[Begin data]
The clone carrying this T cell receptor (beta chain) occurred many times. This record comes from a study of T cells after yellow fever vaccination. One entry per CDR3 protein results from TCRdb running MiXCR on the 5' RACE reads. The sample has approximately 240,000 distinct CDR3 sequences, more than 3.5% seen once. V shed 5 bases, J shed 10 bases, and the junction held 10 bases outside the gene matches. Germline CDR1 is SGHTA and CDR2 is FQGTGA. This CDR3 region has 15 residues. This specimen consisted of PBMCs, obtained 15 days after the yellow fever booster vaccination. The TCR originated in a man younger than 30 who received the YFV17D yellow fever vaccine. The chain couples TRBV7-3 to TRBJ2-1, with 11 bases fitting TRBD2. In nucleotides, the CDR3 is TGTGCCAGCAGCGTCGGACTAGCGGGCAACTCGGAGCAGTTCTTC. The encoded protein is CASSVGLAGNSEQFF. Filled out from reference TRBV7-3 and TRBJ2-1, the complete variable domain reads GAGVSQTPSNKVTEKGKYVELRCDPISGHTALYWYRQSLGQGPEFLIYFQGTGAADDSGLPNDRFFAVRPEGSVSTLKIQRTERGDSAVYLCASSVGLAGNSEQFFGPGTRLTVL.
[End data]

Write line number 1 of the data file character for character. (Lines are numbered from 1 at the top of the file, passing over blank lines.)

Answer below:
The clone carrying this T cell receptor (beta chain) occurred many times. This record comes from a study of T cells after yellow fever vaccination. One entry per CDR3 protein results from TCRdb running MiXCR on the 5' RACE reads. The sample has approximately 240,000 distinct CDR3 sequences, more than 3.5% seen once. V shed 5 bases, J shed 10 bases, and the junction held 10 bases outside the gene matches. Germline CDR1 is SGHTA and CDR2 is FQGTGA. This CDR3 region has 15 residues. This specimen consisted of PBMCs, obtained 15 days after the yellow fever booster vaccination. The TCR originated in a man younger than 30 who received the YFV17D yellow fever vaccine. The chain couples TRBV7-3 to TRBJ2-1, with 11 bases fitting TRBD2. In nucleotides, the CDR3 is TGTGCCAGCAGCGTCGGACTAGCGGGCAACTCGGAGCAGTTCTTC. The encoded protein is CASSVGLAGNSEQFF. Filled out from reference TRBV7-3 and TRBJ2-1, the complete variable domain reads GAGVSQTPSNKVTEKGKYVELRCDPISGHTALYWYRQSLGQGPEFLIYFQGTGAADDSGLPNDRFFAVRPEGSVSTLKIQRTERGDSAVYLCASSVGLAGNSEQFFGPGTRLTVL.